One moment can change your life. A chance encounter can destroy a promising life. Elwood Curtis, a idealistic black high school student, inspired by the words of Martin Luther King, hitches a ride to an advanced class at a local college, not knowing that the driver, another young black man, is wanted by the police. Though innocent, he’s found guilty – after all, he’s a young black man in the early 1960’s and sentenced to spend the next two years at the Nickel Academy. Resembling the college campus Curtis was planning to attend, Nickel Academy’s professed goal is to “provide physical, intellectual, and moral training” to transform delinquent boys into “honorable men.” Yet, behind the collegiate façade is violence, graft, racism, and traumatization. There is no reformation at Nickel Academy, just dehumanization and the dishonesty of “upright” white community leaders. Lives are changed, but for the worse. Both the black and white “students,” housed in “separate but equal” dormitories are forever scarred by their experience at Nickel Academy.
As I read award-winning author Colson Whitehead’s latest book, inspired the story of Florida’s Dozier School for Boys, images of the past week haunted me: racist remarks by the president of the United States, frenzied shouts of “send her back” by an atavistic congregation entranced by the revival-like rally by that same president, the traumatizing of brown children on the USA borderlands, and the choice of the Justice Department not to charge a police officer whose choke hold led to the death of African-American Eric Garner, despite his cries “I can’t breathe.” Fifty years after the injustice Curtis’ lawfully-sanctioned imprisonment, our current “justice” system and political leaders still seem bound and determined to dehumanize persons of color, seeking to exile or silence any criticism of our current leadership and its political policies.
“The Nickel Boys” presents a bleak picture of America in the Jim Crow era, a reality which still lingers in the words and actions of today’s politicians and their devoted followers. Fear of otherness, championed by today’s demagogues, excites the reptilian brain, clouding reason and negating compassion, and convincing good Christian people to abandon the values of Jesus. Yet, through it all, the unjustly treated and traumatized Elwood Curtis clings to the message of Martin Luther King: you are somebody, love conquers hate, you can endure and triumph over violence, you can champion unity rather than alienation. The dream of “we shall overcome someday.” Curtis is maligned, abused, and isolated. Yet, his spirit remains free and lives on in his friend Turner.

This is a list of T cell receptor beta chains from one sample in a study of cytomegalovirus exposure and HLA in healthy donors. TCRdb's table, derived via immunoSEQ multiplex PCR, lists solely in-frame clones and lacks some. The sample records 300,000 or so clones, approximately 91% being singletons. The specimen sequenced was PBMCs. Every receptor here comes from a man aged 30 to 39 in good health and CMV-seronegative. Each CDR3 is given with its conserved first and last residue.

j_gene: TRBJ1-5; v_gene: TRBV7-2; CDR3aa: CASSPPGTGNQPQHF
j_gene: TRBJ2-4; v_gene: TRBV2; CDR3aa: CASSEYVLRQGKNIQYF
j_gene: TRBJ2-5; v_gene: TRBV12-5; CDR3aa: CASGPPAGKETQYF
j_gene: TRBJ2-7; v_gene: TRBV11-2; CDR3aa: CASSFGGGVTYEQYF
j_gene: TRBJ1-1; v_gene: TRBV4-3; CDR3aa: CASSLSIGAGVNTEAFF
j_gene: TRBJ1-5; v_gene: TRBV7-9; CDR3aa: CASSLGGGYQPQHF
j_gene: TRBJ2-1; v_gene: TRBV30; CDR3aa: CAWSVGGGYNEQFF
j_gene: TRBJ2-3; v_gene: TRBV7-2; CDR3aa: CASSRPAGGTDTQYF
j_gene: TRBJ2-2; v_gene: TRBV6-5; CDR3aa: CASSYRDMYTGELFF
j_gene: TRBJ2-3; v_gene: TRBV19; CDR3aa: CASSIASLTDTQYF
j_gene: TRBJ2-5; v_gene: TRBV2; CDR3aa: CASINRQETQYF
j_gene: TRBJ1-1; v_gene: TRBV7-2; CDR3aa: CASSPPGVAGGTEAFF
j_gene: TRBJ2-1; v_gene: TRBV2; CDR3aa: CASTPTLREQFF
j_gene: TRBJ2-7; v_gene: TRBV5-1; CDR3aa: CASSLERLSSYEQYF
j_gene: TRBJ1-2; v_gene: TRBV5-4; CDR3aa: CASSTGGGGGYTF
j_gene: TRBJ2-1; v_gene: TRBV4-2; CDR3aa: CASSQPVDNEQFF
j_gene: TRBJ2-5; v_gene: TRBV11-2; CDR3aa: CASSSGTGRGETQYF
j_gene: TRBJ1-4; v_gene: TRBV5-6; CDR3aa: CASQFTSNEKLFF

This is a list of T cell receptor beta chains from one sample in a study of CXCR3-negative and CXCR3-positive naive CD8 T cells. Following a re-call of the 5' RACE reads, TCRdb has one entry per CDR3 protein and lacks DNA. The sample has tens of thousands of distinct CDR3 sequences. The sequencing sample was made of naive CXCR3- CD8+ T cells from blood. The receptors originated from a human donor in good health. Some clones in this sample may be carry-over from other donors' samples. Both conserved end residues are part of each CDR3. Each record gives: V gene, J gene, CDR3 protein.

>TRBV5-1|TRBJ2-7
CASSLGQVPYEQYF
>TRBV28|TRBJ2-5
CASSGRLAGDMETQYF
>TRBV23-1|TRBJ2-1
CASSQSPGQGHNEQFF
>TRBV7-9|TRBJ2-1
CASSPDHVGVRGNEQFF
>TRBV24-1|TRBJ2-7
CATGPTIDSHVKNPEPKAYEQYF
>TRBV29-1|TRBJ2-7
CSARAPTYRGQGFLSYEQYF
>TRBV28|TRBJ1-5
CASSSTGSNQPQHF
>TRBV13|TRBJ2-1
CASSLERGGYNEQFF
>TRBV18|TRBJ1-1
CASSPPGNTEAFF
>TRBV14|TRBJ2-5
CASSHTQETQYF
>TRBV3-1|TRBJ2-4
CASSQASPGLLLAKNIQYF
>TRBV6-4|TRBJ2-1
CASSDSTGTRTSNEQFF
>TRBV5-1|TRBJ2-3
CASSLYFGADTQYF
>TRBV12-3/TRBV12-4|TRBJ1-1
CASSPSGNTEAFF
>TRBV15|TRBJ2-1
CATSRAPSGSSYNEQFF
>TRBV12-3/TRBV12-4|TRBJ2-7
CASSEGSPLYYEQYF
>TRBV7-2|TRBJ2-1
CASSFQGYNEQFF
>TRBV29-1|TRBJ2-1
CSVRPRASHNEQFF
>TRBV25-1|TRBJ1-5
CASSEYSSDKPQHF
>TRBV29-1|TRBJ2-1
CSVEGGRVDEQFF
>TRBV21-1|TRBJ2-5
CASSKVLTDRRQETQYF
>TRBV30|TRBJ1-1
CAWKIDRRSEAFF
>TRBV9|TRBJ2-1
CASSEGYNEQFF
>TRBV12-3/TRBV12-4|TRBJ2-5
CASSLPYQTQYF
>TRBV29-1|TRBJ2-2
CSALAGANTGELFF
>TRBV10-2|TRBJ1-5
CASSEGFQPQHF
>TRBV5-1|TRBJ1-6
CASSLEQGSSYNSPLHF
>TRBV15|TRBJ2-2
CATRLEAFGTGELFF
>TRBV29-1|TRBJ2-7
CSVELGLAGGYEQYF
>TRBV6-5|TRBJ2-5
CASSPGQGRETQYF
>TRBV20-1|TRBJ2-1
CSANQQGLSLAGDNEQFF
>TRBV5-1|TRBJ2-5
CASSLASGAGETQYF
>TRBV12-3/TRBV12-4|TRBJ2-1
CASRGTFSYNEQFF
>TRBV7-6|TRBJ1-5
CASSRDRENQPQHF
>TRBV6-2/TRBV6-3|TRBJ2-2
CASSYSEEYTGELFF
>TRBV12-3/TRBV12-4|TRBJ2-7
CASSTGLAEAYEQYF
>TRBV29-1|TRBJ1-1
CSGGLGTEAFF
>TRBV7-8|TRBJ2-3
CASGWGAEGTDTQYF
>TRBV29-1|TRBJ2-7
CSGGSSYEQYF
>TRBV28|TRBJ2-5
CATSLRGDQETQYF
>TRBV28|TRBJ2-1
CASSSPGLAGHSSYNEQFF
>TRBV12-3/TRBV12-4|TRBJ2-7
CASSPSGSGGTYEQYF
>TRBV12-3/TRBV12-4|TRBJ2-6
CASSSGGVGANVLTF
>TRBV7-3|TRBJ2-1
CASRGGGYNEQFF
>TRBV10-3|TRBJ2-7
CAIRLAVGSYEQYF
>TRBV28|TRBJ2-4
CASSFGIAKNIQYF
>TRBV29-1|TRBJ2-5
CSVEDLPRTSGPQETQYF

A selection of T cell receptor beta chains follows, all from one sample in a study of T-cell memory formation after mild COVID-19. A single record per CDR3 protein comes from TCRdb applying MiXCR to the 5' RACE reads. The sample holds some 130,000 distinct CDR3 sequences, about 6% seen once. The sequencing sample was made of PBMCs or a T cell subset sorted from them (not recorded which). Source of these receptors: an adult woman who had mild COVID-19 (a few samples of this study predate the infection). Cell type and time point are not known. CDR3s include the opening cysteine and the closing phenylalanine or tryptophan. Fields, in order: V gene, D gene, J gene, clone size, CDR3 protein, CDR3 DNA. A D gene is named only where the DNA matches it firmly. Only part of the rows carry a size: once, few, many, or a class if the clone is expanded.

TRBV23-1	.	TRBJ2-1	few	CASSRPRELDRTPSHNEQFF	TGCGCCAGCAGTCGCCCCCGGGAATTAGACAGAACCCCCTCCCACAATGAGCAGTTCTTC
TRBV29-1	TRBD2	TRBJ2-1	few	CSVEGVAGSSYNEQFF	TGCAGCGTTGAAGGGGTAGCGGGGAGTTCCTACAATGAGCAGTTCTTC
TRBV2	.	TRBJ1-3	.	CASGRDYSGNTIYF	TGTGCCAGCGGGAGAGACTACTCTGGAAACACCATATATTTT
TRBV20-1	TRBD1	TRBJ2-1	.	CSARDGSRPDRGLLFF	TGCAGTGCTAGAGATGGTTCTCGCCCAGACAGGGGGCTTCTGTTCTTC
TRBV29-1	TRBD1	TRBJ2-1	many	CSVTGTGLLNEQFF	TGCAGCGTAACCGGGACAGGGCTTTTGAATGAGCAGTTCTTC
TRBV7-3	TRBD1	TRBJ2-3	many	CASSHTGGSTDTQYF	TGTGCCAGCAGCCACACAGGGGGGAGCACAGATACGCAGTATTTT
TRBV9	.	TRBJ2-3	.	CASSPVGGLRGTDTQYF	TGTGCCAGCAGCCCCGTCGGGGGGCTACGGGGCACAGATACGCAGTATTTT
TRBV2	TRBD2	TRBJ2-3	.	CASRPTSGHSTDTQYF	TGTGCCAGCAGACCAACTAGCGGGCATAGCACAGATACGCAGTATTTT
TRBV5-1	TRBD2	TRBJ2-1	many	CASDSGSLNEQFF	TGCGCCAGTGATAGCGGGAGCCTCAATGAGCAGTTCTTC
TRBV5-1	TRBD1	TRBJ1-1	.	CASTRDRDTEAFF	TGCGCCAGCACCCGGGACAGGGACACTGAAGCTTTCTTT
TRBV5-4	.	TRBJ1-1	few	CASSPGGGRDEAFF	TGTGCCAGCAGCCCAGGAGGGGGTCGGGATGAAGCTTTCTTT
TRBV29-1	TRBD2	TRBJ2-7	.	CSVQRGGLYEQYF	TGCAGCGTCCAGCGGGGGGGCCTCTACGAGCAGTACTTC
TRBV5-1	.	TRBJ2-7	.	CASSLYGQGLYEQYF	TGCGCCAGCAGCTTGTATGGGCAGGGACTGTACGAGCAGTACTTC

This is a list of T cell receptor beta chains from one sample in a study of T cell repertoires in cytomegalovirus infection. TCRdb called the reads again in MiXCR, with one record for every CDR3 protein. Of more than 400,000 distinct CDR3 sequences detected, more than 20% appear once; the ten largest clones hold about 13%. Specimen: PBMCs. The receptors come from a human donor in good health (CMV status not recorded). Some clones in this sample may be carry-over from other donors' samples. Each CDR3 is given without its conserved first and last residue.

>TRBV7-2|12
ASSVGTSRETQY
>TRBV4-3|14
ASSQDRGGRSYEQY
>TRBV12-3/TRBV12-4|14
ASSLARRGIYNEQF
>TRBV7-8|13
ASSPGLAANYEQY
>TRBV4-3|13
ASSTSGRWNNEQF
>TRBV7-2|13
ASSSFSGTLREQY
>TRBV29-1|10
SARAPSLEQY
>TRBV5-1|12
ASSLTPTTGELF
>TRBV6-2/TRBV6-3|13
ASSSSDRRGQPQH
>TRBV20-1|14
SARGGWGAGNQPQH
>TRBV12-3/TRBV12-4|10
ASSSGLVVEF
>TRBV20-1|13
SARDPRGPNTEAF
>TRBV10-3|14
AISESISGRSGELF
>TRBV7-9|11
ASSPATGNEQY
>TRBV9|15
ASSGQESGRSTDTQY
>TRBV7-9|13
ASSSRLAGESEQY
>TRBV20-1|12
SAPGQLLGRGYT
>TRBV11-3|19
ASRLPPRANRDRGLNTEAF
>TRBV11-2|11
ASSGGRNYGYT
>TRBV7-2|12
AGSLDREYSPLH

Tyrants strut and threat, bullies appear to win the day, crowds chant hatred, and yet, with Maya Angelou, we can affirm, “still I rise.”
I realize, as a privileged white male and law-abiding citizen, that Curtis’ story is not my own, nor is Eric Garner’s or the millions of Americans who have been taunted with the words “go back to where you came from,” who are pulled over “driving while black” or must give the “talk” to their male children and grandchildren. But, in my daily life and relationships, I can seek to be humble, empathetic, imaginative, and willing to listen before I speak, letting the experience of oppression deepen my spirit and inspire my own protest.
Inspired by King and Colson Whitehead, I can join with Langston Hughes and embrace the spirit of Ubuntu and discover that in the grand and tragic diversity of life, there is no other. Lured forward by the vision, articulated by another Whitehead, Alfred North Whitehead, the vision of tragic beauty, I can humbly claim my own unique vocation in healing the earth and its peoples.
I say it plain,
America never was America to me,
And yet I swear this oath—
Out of the rack and ruin of our gangster death,
The rape and rot of graft, and stealth, and lies,
We, the people, must redeem
The land, the mines, the plants, the rivers.
The mountains and the endless plain—
All, all the stretch of these great green states—
And make America again!
Bruce Epperly is a Cape Cod pastor, professor, and author of over fifty books, including “Become Fire: Spiritual Guideposts for Interspiritual Pilgrims,” “One World: The Lord’s Prayer from a Process Perspective,” “Finding God in Suffering: A Journey with Job,” and “Praying with Process Theology: Spiritual Practices for Personal and Planetary Healing.”